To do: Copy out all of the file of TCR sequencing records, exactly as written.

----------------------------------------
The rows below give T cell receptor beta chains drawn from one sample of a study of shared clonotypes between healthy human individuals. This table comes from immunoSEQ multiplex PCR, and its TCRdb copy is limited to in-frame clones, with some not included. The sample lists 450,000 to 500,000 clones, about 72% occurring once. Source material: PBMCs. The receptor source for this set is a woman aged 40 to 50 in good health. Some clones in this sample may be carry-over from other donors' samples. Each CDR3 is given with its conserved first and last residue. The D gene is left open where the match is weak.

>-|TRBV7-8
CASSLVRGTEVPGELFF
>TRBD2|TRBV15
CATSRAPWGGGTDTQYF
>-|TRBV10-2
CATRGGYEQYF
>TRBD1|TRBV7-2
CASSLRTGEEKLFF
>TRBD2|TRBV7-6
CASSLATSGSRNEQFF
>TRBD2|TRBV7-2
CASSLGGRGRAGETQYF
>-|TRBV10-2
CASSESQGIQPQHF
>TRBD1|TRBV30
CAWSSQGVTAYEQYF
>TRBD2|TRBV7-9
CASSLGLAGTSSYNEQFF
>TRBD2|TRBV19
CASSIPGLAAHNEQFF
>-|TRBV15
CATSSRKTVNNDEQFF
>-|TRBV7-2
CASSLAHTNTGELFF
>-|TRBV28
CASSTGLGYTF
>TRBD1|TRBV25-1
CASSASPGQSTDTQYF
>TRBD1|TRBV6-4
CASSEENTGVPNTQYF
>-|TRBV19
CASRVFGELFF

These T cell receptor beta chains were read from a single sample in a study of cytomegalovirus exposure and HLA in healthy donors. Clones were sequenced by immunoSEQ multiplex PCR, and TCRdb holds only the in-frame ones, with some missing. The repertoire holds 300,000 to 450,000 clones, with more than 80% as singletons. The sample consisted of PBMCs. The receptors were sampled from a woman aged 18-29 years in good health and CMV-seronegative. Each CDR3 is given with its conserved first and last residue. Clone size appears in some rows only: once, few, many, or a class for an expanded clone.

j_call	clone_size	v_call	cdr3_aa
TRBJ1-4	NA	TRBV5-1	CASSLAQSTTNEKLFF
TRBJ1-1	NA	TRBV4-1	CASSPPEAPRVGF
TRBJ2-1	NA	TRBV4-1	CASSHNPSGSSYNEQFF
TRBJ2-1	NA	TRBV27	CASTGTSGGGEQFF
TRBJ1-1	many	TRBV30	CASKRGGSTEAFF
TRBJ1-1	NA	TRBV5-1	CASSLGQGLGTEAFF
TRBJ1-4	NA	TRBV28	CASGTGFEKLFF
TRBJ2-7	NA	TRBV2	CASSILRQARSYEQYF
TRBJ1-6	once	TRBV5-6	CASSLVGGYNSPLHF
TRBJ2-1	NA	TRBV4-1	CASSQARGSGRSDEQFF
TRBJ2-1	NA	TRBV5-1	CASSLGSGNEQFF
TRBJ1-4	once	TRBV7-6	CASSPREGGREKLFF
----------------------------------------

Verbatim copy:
The rows below give T cell receptor beta chains drawn from one sample of a study of shared clonotypes between healthy human individuals. This table comes from immunoSEQ multiplex PCR, and its TCRdb copy is limited to in-frame clones, with some not included. The sample lists 450,000 to 500,000 clones, about 72% occurring once. Source material: PBMCs. The receptor source for this set is a woman aged 40 to 50 in good health. Some clones in this sample may be carry-over from other donors' samples. Each CDR3 is given with its conserved first and last residue. The D gene is left open where the match is weak.

>-|TRBV7-8
CASSLVRGTEVPGELFF
>TRBD2|TRBV15
CATSRAPWGGGTDTQYF
>-|TRBV10-2
CATRGGYEQYF
>TRBD1|TRBV7-2
CASSLRTGEEKLFF
>TRBD2|TRBV7-6
CASSLATSGSRNEQFF
>TRBD2|TRBV7-2
CASSLGGRGRAGETQYF
>-|TRBV10-2
CASSESQGIQPQHF
>TRBD1|TRBV30
CAWSSQGVTAYEQYF
>TRBD2|TRBV7-9
CASSLGLAGTSSYNEQFF
>TRBD2|TRBV19
CASSIPGLAAHNEQFF
>-|TRBV15
CATSSRKTVNNDEQFF
>-|TRBV7-2
CASSLAHTNTGELFF
>-|TRBV28
CASSTGLGYTF
>TRBD1|TRBV25-1
CASSASPGQSTDTQYF
>TRBD1|TRBV6-4
CASSEENTGVPNTQYF
>-|TRBV19
CASRVFGELFF

These T cell receptor beta chains were read from a single sample in a study of cytomegalovirus exposure and HLA in healthy donors. Clones were sequenced by immunoSEQ multiplex PCR, and TCRdb holds only the in-frame ones, with some missing. The repertoire holds 300,000 to 450,000 clones, with more than 80% as singletons. The sample consisted of PBMCs. The receptors were sampled from a woman aged 18-29 years in good health and CMV-seronegative. Each CDR3 is given with its conserved first and last residue. Clone size appears in some rows only: once, few, many, or a class for an expanded clone.

j_call	clone_size	v_call	cdr3_aa
TRBJ1-4	NA	TRBV5-1	CASSLAQSTTNEKLFF
TRBJ1-1	NA	TRBV4-1	CASSPPEAPRVGF
TRBJ2-1	NA	TRBV4-1	CASSHNPSGSSYNEQFF
TRBJ2-1	NA	TRBV27	CASTGTSGGGEQFF
TRBJ1-1	many	TRBV30	CASKRGGSTEAFF
TRBJ1-1	NA	TRBV5-1	CASSLGQGLGTEAFF
TRBJ1-4	NA	TRBV28	CASGTGFEKLFF
TRBJ2-7	NA	TRBV2	CASSILRQARSYEQYF
TRBJ1-6	once	TRBV5-6	CASSLVGGYNSPLHF
TRBJ2-1	NA	TRBV4-1	CASSQARGSGRSDEQFF
TRBJ2-1	NA	TRBV5-1	CASSLGSGNEQFF
TRBJ1-4	once	TRBV7-6	CASSPREGGREKLFF